What is the difference between simple and compound interest?
You still don’t know the differences between simple and compound interest rates?
When we go to a bank to apply for a loan or to invest our savings, we find two types of interest, simple interest and compound interest. In this article I will develop these concepts, what are their differences and I will share the formulas so you can calculate the return on an investment or the cost of a credit.
Before managing a loan or making an investment it is very important to know what simple interest and compound interest are about. Here you will find what you need to know to understand the two types of interest and to be able to calculate the profitability and cost of each one. So we will better capitalize on our savings or avoid being cheated on a loan.
Before knowing simple interest and compound interest it is vital to know what interest is.
Interest is the cost of using money and can be charged with two different types of interests, simple interest or compound interest. In this way, the lender gets a profit for providing the money for a certain period of time..
The simple interest rate is when the interest we get at the end of each period do not accumulate in the initial capital.The interest that we generate is not reinvested on the capital that we invested basically. Then the interest it is calculated throughout the operation on the same amount (the initial). In short, simple interest:
- Maintains the same initial capital during all periods.
- We get the same interest in all maturities.
- The interest rate is always calculated on initial capital.
If you want to know what is the formula of simple interest, I tell you that simple interest is calculated like this:
I = C * i * n
i= Interest rate
Let’s imagine that we need to calculate the simple interest that a capital of 10,000 euros invested during 4 years produces at a rate of 2% per year. We would do it as follows:
I = 10.000 * 0,02 * 4 = 800
The interest that we are going to receive at the end of each period is 800 euros.
The rate of compound interest is generated when the interest earned at the end of each period, accumulate in our initial capital, giving rise to new interest on each maturity.
Other than simple interest, we do not receive it at the end of each period, but we re-invest it in our initial capital, so the capital grows in every maturity, also increase interest because it is calculated on a larger capital period after period. In short, in compound interest:
- The initial capital grows at the end of each period as the interest generated is added.
- The interest rate is calculated on the capital that varies.
- Interests grow over time.
If you want to know what the formula of compound interest is, I’ll leave it below:
i= Interest rate
VF= Final value
Let’s continue with the same previous example, this is how we notice their differences. Let’s imagine that we need to calculate the compound interest produced by a capital of 10,000 euros invested during 4 years at a rate of 2% per year, we would do it as follows:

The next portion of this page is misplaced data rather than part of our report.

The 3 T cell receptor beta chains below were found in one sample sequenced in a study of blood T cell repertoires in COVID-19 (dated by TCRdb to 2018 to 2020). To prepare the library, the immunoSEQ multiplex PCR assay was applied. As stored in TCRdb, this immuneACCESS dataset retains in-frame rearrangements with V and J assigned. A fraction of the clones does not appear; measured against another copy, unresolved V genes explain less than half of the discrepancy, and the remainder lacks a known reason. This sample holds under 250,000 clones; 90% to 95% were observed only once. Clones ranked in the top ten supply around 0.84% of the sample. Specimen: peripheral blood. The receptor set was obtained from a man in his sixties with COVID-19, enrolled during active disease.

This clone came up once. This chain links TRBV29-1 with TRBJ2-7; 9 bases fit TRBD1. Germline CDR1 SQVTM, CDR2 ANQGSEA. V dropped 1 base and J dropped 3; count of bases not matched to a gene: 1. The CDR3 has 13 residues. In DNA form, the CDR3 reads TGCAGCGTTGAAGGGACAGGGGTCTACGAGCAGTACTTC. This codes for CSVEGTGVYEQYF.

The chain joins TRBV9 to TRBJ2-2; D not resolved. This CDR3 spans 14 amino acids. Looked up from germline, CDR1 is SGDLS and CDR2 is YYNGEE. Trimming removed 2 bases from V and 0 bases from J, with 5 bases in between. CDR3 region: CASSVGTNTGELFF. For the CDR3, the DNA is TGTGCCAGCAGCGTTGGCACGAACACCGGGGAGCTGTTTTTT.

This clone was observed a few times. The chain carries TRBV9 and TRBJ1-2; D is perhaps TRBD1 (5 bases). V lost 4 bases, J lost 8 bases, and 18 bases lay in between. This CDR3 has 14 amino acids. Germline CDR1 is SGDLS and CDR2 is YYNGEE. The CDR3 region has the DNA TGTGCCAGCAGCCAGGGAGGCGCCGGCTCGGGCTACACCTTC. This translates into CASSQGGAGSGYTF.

VF = 10.000 * ( 1 + 0,02 ) ^ 4 = 10.824,32
If you compare the two examples, you will see that 24.32 euros more have been generated through compound interest than with simple interest, in the same period of time
Differences between simple and compound interest
The differences between simple interest and compound interest are often summarised in one characteristic: whether or not we accumulate interest on the initial capital.
In the compound interest we accumulate interest on initial capital generating new interests, therefore we are earning more money or increasing debt over time. On the other hand, in simple interest, interest does not accumulate in the initial capital, therefore it will always be the same amount of interest at the end of each period throughout the operation.
Advantages and disadvantages of simple interest
Simple interest has some important advantages:
- We can choose to keep the interest produced or use the interest in other options where you can generate new profits (shares, cryptocurrencies, etc).
- If instead of being an investment, it is a debt, the interest generated is not accumulated again. Therefore, it does not increase the amount to be paid month by month.
And on the other hand the main disadvantage is that:
- does not capitalize the interest paid in previous periods and for this reason they lose purchasing power.
Advantages and disadvantages of compound interest
Compound interest has this main benefit:
- Its main advantage is that all interests are capitalised continuously, generating new interests.
And on the other hand the main disadvantage lies in that:
- You will not have your money at the end of each period but interest will automatically be reinvested, adding to the initial capital.
- Usually, the financial institution pays the first earnings after 12 months.
I hope you enjoyed this explanation about the concept of interests, both simple and compound. See you in the next article.